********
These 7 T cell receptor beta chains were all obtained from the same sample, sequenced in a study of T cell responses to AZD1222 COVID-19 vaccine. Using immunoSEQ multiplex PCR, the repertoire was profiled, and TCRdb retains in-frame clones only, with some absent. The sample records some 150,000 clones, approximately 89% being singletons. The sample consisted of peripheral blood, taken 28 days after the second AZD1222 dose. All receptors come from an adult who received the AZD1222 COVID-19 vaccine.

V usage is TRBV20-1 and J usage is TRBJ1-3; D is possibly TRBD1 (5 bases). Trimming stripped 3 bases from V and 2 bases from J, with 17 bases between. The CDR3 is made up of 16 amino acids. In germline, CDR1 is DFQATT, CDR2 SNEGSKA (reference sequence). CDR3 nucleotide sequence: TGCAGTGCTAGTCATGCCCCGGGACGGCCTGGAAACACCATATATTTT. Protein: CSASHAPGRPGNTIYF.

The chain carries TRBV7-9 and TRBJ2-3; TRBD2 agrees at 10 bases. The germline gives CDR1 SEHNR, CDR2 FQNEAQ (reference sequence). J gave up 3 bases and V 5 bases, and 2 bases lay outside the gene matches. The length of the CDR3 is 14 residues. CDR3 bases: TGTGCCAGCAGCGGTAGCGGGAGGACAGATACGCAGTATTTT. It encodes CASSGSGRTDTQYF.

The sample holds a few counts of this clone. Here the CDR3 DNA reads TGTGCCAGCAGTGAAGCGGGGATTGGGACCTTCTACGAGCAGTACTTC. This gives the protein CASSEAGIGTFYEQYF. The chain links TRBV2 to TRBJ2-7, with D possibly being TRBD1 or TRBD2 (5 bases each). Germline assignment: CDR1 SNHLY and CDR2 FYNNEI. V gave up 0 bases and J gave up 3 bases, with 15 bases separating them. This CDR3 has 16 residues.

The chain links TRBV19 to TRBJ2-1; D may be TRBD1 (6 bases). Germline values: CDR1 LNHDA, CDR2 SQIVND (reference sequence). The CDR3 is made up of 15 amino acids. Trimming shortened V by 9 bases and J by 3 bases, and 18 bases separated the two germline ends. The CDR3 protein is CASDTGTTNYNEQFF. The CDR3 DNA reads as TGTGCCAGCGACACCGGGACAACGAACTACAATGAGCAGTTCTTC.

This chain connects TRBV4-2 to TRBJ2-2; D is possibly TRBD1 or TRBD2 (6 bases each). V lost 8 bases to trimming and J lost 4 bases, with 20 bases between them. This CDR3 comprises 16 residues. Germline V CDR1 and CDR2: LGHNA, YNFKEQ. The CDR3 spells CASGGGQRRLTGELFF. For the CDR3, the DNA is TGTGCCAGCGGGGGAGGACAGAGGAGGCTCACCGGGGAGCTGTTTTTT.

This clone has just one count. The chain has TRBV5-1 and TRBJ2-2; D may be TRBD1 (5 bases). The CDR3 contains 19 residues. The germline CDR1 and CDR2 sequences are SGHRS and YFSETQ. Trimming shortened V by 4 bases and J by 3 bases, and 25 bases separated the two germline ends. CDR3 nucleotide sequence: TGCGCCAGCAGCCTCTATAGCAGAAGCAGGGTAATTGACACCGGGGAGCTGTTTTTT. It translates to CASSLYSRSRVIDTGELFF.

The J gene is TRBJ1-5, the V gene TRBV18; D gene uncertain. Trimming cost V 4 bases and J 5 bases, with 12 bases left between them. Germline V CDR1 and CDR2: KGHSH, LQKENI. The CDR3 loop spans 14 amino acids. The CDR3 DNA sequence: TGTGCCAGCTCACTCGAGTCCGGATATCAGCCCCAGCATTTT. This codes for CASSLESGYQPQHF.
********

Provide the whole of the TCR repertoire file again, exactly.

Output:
These 7 T cell receptor beta chains were all obtained from the same sample, sequenced in a study of T cell responses to AZD1222 COVID-19 vaccine. Using immunoSEQ multiplex PCR, the repertoire was profiled, and TCRdb retains in-frame clones only, with some absent. The sample records some 150,000 clones, approximately 89% being singletons. The sample consisted of peripheral blood, taken 28 days after the second AZD1222 dose. All receptors come from an adult who received the AZD1222 COVID-19 vaccine.

V usage is TRBV20-1 and J usage is TRBJ1-3; D is possibly TRBD1 (5 bases). Trimming stripped 3 bases from V and 2 bases from J, with 17 bases between. The CDR3 is made up of 16 amino acids. In germline, CDR1 is DFQATT, CDR2 SNEGSKA (reference sequence). CDR3 nucleotide sequence: TGCAGTGCTAGTCATGCCCCGGGACGGCCTGGAAACACCATATATTTT. Protein: CSASHAPGRPGNTIYF.

The chain carries TRBV7-9 and TRBJ2-3; TRBD2 agrees at 10 bases. The germline gives CDR1 SEHNR, CDR2 FQNEAQ (reference sequence). J gave up 3 bases and V 5 bases, and 2 bases lay outside the gene matches. The length of the CDR3 is 14 residues. CDR3 bases: TGTGCCAGCAGCGGTAGCGGGAGGACAGATACGCAGTATTTT. It encodes CASSGSGRTDTQYF.

The sample holds a few counts of this clone. Here the CDR3 DNA reads TGTGCCAGCAGTGAAGCGGGGATTGGGACCTTCTACGAGCAGTACTTC. This gives the protein CASSEAGIGTFYEQYF. The chain links TRBV2 to TRBJ2-7, with D possibly being TRBD1 or TRBD2 (5 bases each). Germline assignment: CDR1 SNHLY and CDR2 FYNNEI. V gave up 0 bases and J gave up 3 bases, with 15 bases separating them. This CDR3 has 16 residues.

The chain links TRBV19 to TRBJ2-1; D may be TRBD1 (6 bases). Germline values: CDR1 LNHDA, CDR2 SQIVND (reference sequence). The CDR3 is made up of 15 amino acids. Trimming shortened V by 9 bases and J by 3 bases, and 18 bases separated the two germline ends. The CDR3 protein is CASDTGTTNYNEQFF. The CDR3 DNA reads as TGTGCCAGCGACACCGGGACAACGAACTACAATGAGCAGTTCTTC.

This chain connects TRBV4-2 to TRBJ2-2; D is possibly TRBD1 or TRBD2 (6 bases each). V lost 8 bases to trimming and J lost 4 bases, with 20 bases between them. This CDR3 comprises 16 residues. Germline V CDR1 and CDR2: LGHNA, YNFKEQ. The CDR3 spells CASGGGQRRLTGELFF. For the CDR3, the DNA is TGTGCCAGCGGGGGAGGACAGAGGAGGCTCACCGGGGAGCTGTTTTTT.

This clone has just one count. The chain has TRBV5-1 and TRBJ2-2; D may be TRBD1 (5 bases). The CDR3 contains 19 residues. The germline CDR1 and CDR2 sequences are SGHRS and YFSETQ. Trimming shortened V by 4 bases and J by 3 bases, and 25 bases separated the two germline ends. CDR3 nucleotide sequence: TGCGCCAGCAGCCTCTATAGCAGAAGCAGGGTAATTGACACCGGGGAGCTGTTTTTT. It translates to CASSLYSRSRVIDTGELFF.

The J gene is TRBJ1-5, the V gene TRBV18; D gene uncertain. Trimming cost V 4 bases and J 5 bases, with 12 bases left between them. Germline V CDR1 and CDR2: KGHSH, LQKENI. The CDR3 loop spans 14 amino acids. The CDR3 DNA sequence: TGTGCCAGCTCACTCGAGTCCGGATATCAGCCCCAGCATTTT. This codes for CASSLESGYQPQHF.